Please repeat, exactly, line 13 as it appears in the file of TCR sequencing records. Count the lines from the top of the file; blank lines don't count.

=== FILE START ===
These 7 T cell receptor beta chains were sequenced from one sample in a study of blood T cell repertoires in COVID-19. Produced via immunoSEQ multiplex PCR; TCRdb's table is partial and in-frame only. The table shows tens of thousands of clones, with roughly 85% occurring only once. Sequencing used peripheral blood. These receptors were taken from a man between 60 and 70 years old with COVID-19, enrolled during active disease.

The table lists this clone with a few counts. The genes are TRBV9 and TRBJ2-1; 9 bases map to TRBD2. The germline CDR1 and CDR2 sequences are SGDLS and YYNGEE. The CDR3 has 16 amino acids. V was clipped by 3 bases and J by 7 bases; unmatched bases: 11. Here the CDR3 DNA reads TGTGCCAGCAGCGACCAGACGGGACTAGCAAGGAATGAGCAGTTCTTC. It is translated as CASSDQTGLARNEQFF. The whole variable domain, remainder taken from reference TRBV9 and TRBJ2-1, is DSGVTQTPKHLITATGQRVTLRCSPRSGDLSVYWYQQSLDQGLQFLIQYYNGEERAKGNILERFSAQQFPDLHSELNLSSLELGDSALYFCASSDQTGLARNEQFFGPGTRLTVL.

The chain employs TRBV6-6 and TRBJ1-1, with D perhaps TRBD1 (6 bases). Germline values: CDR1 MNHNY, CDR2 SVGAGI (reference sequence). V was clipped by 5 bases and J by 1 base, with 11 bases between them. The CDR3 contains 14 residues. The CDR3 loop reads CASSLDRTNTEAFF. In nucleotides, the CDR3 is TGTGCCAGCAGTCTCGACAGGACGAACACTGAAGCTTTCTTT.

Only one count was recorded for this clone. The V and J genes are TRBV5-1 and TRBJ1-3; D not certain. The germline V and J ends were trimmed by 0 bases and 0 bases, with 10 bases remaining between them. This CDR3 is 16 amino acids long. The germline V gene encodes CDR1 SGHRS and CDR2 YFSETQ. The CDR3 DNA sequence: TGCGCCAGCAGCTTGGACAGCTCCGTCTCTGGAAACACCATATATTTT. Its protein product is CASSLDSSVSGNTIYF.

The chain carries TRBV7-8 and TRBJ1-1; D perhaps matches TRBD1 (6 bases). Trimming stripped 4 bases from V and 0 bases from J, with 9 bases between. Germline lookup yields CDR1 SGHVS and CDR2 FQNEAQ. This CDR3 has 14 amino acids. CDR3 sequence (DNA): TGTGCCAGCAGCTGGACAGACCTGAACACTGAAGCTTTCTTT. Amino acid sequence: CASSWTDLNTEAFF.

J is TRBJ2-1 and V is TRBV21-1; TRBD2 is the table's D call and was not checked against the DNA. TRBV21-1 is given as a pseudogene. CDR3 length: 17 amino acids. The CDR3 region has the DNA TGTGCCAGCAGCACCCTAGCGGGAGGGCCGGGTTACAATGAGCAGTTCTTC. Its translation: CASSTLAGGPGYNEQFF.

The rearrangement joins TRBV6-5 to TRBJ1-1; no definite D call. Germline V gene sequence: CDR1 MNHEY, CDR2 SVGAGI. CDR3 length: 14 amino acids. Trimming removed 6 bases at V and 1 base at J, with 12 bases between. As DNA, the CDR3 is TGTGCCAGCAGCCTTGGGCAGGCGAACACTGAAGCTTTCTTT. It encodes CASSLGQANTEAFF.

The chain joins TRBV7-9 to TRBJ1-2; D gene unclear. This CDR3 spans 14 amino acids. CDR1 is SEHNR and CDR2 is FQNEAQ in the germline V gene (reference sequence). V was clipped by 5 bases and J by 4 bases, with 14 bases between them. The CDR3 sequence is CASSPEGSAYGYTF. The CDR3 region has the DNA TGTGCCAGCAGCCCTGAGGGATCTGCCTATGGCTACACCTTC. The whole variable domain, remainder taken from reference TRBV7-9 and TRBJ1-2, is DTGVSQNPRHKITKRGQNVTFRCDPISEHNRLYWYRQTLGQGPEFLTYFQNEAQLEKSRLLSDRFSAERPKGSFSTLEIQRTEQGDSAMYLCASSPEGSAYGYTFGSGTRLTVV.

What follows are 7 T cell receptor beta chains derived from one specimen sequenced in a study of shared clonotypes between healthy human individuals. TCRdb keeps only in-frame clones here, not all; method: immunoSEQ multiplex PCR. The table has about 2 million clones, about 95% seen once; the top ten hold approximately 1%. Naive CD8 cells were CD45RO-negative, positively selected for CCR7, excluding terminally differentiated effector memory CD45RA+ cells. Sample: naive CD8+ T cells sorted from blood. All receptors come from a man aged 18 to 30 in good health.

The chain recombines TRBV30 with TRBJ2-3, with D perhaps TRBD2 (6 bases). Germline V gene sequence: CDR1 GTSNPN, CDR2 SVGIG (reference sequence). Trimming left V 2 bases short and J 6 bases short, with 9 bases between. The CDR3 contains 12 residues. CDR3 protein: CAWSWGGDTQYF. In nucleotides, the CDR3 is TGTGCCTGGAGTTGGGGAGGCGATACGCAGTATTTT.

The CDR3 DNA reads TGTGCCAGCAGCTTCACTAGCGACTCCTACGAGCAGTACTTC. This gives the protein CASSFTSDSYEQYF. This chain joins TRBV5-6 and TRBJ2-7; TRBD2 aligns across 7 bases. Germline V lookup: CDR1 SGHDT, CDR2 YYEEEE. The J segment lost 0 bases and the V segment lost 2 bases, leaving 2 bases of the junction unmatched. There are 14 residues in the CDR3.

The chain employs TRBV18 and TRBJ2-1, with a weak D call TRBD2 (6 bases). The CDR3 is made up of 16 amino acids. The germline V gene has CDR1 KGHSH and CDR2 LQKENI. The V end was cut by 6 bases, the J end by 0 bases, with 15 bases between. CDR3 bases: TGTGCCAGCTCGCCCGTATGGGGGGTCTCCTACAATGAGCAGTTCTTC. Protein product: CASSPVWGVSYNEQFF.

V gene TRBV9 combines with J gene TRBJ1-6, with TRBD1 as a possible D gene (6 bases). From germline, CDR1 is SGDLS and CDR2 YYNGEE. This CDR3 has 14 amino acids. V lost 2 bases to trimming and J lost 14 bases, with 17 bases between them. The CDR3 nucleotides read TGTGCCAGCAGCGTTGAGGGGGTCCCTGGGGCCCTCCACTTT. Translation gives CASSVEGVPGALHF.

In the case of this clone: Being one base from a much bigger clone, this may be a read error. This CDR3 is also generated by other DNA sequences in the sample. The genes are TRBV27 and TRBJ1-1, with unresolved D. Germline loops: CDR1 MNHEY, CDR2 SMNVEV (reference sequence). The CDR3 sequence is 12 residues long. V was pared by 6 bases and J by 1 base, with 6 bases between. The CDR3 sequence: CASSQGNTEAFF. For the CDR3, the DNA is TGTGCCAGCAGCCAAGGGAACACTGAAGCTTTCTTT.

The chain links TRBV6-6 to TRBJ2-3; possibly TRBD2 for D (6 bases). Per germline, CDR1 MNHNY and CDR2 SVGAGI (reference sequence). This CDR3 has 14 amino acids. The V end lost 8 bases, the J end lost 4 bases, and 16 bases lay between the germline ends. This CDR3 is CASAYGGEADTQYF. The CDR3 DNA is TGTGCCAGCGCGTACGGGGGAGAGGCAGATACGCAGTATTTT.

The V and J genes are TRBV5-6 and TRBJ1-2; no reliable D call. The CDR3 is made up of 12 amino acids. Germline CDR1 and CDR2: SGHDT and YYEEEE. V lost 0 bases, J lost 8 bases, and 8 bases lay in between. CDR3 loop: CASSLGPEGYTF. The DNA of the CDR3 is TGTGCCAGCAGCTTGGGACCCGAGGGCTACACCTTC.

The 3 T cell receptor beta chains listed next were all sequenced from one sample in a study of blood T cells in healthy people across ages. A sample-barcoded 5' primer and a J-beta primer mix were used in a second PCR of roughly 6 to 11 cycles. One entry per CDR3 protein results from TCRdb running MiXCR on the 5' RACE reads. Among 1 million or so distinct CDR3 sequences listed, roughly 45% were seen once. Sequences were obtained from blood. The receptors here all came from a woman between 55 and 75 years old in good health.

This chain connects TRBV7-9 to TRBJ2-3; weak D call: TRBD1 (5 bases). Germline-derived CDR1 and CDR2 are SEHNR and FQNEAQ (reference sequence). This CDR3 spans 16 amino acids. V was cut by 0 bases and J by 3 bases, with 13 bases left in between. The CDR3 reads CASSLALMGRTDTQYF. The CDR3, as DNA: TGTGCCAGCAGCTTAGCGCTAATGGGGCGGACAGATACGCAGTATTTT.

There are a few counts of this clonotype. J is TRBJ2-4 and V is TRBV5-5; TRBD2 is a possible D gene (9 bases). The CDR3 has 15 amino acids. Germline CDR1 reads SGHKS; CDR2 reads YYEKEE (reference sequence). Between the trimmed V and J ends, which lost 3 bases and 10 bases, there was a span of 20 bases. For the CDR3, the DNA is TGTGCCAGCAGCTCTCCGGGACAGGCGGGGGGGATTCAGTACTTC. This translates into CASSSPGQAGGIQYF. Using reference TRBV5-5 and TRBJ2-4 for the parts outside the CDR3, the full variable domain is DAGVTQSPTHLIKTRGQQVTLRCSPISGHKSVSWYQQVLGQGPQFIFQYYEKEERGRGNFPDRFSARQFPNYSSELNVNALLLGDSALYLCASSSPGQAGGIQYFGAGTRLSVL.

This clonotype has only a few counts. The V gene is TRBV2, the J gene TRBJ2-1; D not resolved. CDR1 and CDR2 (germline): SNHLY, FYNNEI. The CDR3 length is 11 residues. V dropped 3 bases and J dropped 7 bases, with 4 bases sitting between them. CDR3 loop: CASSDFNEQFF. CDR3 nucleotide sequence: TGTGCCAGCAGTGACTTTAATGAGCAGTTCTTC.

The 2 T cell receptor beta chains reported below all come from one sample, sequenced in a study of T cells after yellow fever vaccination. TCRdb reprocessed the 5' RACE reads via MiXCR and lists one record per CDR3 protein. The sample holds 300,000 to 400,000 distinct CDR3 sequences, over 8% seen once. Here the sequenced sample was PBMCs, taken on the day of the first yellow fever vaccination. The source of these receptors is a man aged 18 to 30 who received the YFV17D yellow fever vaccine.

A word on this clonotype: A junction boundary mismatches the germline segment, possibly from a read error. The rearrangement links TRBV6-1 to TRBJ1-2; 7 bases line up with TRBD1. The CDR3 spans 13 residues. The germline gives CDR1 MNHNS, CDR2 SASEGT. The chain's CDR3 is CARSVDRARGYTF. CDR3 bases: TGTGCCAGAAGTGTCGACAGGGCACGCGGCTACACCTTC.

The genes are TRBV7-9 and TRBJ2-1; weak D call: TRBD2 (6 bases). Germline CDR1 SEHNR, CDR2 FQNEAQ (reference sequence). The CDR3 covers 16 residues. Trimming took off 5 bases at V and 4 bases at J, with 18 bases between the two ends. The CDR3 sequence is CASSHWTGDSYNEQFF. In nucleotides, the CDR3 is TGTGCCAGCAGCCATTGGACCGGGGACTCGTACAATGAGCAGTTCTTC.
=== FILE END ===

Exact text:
V gene TRBV9 combines with J gene TRBJ1-6, with TRBD1 as a possible D gene (6 bases). From germline, CDR1 is SGDLS and CDR2 YYNGEE. This CDR3 has 14 amino acids. V lost 2 bases to trimming and J lost 14 bases, with 17 bases between them. The CDR3 nucleotides read TGTGCCAGCAGCGTTGAGGGGGTCCCTGGGGCCCTCCACTTT. Translation gives CASSVEGVPGALHF.